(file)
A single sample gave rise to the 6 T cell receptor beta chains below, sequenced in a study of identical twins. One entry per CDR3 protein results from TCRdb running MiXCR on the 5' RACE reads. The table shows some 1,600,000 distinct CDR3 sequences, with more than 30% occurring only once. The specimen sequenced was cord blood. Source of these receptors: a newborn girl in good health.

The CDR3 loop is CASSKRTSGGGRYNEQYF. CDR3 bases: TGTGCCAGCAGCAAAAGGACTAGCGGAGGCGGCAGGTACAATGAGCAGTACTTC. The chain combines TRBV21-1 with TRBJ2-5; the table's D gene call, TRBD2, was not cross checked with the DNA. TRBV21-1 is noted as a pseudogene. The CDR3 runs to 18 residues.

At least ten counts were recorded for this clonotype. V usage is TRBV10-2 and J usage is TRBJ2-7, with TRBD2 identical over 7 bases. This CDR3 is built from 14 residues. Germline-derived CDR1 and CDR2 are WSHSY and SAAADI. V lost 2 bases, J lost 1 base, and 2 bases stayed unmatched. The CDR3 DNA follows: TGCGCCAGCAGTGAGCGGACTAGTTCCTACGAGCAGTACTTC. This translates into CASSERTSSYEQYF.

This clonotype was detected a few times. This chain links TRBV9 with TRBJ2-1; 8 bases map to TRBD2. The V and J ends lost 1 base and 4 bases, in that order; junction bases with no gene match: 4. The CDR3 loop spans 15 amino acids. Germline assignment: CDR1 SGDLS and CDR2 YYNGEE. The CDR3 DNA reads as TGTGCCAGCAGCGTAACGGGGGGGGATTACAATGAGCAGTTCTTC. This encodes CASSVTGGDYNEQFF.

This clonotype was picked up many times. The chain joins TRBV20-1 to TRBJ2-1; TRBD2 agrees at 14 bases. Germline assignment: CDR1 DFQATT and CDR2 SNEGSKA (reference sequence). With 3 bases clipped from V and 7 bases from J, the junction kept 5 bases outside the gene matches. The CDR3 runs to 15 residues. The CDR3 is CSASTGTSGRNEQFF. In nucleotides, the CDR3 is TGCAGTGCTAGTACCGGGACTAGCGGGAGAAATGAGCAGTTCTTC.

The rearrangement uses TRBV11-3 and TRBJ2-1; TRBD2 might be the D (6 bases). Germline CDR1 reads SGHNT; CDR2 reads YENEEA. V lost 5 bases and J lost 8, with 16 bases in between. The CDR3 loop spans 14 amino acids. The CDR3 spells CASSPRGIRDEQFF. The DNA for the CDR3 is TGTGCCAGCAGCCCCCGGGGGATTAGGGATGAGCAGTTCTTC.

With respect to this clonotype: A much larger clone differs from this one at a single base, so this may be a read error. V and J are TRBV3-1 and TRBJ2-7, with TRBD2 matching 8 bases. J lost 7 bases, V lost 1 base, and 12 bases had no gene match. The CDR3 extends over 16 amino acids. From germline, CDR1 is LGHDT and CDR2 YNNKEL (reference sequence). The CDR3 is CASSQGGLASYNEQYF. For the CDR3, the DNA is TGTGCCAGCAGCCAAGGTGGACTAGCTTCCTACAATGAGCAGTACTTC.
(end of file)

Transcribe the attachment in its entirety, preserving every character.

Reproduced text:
A single sample gave rise to the 6 T cell receptor beta chains below, sequenced in a study of identical twins. One entry per CDR3 protein results from TCRdb running MiXCR on the 5' RACE reads. The table shows some 1,600,000 distinct CDR3 sequences, with more than 30% occurring only once. The specimen sequenced was cord blood. Source of these receptors: a newborn girl in good health.

The CDR3 loop is CASSKRTSGGGRYNEQYF. CDR3 bases: TGTGCCAGCAGCAAAAGGACTAGCGGAGGCGGCAGGTACAATGAGCAGTACTTC. The chain combines TRBV21-1 with TRBJ2-5; the table's D gene call, TRBD2, was not cross checked with the DNA. TRBV21-1 is noted as a pseudogene. The CDR3 runs to 18 residues.

At least ten counts were recorded for this clonotype. V usage is TRBV10-2 and J usage is TRBJ2-7, with TRBD2 identical over 7 bases. This CDR3 is built from 14 residues. Germline-derived CDR1 and CDR2 are WSHSY and SAAADI. V lost 2 bases, J lost 1 base, and 2 bases stayed unmatched. The CDR3 DNA follows: TGCGCCAGCAGTGAGCGGACTAGTTCCTACGAGCAGTACTTC. This translates into CASSERTSSYEQYF.

This clonotype was detected a few times. This chain links TRBV9 with TRBJ2-1; 8 bases map to TRBD2. The V and J ends lost 1 base and 4 bases, in that order; junction bases with no gene match: 4. The CDR3 loop spans 15 amino acids. Germline assignment: CDR1 SGDLS and CDR2 YYNGEE. The CDR3 DNA reads as TGTGCCAGCAGCGTAACGGGGGGGGATTACAATGAGCAGTTCTTC. This encodes CASSVTGGDYNEQFF.

This clonotype was picked up many times. The chain joins TRBV20-1 to TRBJ2-1; TRBD2 agrees at 14 bases. Germline assignment: CDR1 DFQATT and CDR2 SNEGSKA (reference sequence). With 3 bases clipped from V and 7 bases from J, the junction kept 5 bases outside the gene matches. The CDR3 runs to 15 residues. The CDR3 is CSASTGTSGRNEQFF. In nucleotides, the CDR3 is TGCAGTGCTAGTACCGGGACTAGCGGGAGAAATGAGCAGTTCTTC.

The rearrangement uses TRBV11-3 and TRBJ2-1; TRBD2 might be the D (6 bases). Germline CDR1 reads SGHNT; CDR2 reads YENEEA. V lost 5 bases and J lost 8, with 16 bases in between. The CDR3 loop spans 14 amino acids. The CDR3 spells CASSPRGIRDEQFF. The DNA for the CDR3 is TGTGCCAGCAGCCCCCGGGGGATTAGGGATGAGCAGTTCTTC.

With respect to this clonotype: A much larger clone differs from this one at a single base, so this may be a read error. V and J are TRBV3-1 and TRBJ2-7, with TRBD2 matching 8 bases. J lost 7 bases, V lost 1 base, and 12 bases had no gene match. The CDR3 extends over 16 amino acids. From germline, CDR1 is LGHDT and CDR2 YNNKEL (reference sequence). The CDR3 is CASSQGGLASYNEQYF. For the CDR3, the DNA is TGTGCCAGCAGCCAAGGTGGACTAGCTTCCTACAATGAGCAGTACTTC.